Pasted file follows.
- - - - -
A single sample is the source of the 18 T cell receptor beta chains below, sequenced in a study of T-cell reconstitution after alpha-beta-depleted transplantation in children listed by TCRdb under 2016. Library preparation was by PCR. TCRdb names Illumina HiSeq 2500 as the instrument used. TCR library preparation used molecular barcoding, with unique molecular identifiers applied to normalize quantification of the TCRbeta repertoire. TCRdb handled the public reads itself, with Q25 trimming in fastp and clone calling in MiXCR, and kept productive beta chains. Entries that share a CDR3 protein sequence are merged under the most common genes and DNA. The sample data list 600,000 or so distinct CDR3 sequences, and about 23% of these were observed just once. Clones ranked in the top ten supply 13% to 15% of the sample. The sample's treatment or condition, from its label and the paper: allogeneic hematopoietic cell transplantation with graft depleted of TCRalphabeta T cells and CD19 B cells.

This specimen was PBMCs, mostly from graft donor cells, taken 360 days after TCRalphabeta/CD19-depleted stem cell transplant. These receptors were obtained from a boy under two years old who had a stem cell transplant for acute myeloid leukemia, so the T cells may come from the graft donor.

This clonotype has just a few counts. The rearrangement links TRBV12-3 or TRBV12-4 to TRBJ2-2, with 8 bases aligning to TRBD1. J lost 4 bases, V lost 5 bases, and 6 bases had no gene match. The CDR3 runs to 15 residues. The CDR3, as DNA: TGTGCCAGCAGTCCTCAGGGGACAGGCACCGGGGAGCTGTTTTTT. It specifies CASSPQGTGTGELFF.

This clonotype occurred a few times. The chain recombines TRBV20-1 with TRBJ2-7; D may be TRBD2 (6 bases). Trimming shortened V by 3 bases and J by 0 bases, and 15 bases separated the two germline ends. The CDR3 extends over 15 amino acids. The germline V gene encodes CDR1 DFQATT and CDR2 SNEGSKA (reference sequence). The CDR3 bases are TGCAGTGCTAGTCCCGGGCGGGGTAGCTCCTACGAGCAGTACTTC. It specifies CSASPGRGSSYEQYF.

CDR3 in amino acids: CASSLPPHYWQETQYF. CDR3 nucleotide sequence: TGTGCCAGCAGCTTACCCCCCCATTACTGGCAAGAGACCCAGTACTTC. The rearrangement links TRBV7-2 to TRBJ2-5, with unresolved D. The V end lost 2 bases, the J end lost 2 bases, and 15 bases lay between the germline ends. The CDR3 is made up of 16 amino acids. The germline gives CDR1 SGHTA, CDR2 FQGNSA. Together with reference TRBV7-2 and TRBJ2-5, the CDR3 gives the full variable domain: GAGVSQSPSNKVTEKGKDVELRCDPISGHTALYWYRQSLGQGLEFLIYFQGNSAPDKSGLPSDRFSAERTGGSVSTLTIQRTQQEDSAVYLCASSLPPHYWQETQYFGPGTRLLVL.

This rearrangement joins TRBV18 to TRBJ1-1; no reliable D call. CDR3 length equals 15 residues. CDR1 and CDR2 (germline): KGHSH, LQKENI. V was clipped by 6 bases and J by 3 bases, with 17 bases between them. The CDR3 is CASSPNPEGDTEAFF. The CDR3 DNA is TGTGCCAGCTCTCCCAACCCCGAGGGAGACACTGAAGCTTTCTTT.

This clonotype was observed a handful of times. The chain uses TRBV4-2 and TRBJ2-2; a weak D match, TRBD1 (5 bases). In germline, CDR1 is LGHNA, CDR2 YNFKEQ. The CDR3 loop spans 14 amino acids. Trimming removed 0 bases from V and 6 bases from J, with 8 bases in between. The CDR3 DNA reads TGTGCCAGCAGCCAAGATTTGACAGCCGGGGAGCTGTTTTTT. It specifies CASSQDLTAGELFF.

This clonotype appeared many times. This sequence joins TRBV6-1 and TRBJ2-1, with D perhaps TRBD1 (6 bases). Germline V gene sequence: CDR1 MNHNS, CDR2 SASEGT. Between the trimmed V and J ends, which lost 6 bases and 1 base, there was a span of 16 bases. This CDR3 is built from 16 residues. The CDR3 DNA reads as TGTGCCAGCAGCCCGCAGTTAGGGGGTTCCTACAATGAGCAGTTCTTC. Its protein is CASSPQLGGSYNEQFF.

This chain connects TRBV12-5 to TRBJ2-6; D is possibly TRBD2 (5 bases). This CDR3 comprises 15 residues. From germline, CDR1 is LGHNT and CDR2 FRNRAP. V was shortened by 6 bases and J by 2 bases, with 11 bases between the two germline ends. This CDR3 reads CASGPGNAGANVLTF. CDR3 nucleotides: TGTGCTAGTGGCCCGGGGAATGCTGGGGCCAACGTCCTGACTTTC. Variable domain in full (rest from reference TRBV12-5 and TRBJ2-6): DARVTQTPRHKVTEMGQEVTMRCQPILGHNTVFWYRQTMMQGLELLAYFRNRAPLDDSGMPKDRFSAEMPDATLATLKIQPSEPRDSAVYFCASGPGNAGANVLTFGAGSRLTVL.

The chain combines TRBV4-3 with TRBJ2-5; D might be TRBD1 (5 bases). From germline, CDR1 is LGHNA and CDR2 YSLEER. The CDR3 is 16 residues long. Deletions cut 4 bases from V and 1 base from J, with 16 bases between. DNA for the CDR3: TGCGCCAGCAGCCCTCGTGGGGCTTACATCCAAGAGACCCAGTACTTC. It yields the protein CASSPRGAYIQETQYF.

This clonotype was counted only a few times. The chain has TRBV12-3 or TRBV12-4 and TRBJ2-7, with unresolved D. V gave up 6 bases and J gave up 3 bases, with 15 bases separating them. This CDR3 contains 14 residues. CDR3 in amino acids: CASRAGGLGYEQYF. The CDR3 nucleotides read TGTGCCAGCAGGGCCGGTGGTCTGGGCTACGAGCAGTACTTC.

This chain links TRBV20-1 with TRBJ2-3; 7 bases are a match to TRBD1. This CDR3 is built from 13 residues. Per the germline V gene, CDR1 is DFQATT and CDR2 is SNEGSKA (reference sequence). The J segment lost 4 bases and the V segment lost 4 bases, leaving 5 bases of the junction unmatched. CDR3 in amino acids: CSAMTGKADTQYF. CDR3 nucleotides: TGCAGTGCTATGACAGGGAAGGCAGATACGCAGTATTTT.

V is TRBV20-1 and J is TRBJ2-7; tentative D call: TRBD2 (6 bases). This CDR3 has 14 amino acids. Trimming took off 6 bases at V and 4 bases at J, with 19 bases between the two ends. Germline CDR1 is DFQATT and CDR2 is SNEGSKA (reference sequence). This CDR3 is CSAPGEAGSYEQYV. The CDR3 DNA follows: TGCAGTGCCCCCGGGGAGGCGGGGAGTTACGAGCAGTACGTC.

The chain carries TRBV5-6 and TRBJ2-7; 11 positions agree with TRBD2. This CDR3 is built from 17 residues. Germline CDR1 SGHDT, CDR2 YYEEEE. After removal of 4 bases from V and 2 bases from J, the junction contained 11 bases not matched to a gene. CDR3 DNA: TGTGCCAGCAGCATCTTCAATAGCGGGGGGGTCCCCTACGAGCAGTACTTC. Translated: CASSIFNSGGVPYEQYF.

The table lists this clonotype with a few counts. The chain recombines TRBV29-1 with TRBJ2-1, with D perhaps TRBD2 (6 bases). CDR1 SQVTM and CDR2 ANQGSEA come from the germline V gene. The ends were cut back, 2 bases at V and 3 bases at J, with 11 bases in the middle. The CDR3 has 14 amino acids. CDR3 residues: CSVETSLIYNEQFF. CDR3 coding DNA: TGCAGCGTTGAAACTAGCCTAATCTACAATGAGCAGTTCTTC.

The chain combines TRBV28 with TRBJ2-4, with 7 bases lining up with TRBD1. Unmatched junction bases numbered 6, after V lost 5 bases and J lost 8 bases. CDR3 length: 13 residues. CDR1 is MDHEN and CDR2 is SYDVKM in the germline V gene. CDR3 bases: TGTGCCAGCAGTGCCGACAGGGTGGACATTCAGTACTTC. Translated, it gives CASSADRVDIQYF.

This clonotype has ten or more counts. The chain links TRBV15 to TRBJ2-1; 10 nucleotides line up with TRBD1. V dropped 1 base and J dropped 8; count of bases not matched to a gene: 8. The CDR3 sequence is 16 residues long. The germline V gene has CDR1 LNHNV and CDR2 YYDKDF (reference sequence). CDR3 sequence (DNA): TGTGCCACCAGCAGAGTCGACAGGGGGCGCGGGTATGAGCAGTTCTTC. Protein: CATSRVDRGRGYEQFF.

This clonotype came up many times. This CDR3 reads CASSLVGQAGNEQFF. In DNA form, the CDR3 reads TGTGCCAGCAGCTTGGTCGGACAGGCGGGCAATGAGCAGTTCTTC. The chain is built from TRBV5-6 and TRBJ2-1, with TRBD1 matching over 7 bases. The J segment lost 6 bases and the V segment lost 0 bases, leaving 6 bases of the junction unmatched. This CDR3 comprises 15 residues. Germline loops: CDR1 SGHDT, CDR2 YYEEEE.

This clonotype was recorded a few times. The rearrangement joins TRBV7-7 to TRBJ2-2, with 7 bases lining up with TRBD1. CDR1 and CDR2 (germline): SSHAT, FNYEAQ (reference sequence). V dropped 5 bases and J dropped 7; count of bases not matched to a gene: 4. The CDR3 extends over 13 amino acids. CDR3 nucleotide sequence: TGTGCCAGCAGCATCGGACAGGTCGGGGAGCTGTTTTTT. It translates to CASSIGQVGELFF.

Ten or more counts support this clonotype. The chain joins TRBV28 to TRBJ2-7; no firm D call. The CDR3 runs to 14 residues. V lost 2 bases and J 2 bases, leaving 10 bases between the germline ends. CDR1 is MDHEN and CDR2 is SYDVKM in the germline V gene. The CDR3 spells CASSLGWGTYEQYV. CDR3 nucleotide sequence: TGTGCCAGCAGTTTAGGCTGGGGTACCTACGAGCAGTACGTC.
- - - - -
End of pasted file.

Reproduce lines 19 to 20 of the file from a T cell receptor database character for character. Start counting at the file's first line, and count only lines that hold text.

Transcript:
This clonotype was recorded a few times. The rearrangement joins TRBV7-7 to TRBJ2-2, with 7 bases lining up with TRBD1. CDR1 and CDR2 (germline): SSHAT, FNYEAQ (reference sequence). V dropped 5 bases and J dropped 7; count of bases not matched to a gene: 4. The CDR3 extends over 13 amino acids. CDR3 nucleotide sequence: TGTGCCAGCAGCATCGGACAGGTCGGGGAGCTGTTTTTT. It translates to CASSIGQVGELFF.

Ten or more counts support this clonotype. The chain joins TRBV28 to TRBJ2-7; no firm D call. The CDR3 runs to 14 residues. V lost 2 bases and J 2 bases, leaving 10 bases between the germline ends. CDR1 is MDHEN and CDR2 is SYDVKM in the germline V gene. The CDR3 spells CASSLGWGTYEQYV. CDR3 nucleotide sequence: TGTGCCAGCAGTTTAGGCTGGGGTACCTACGAGCAGTACGTC.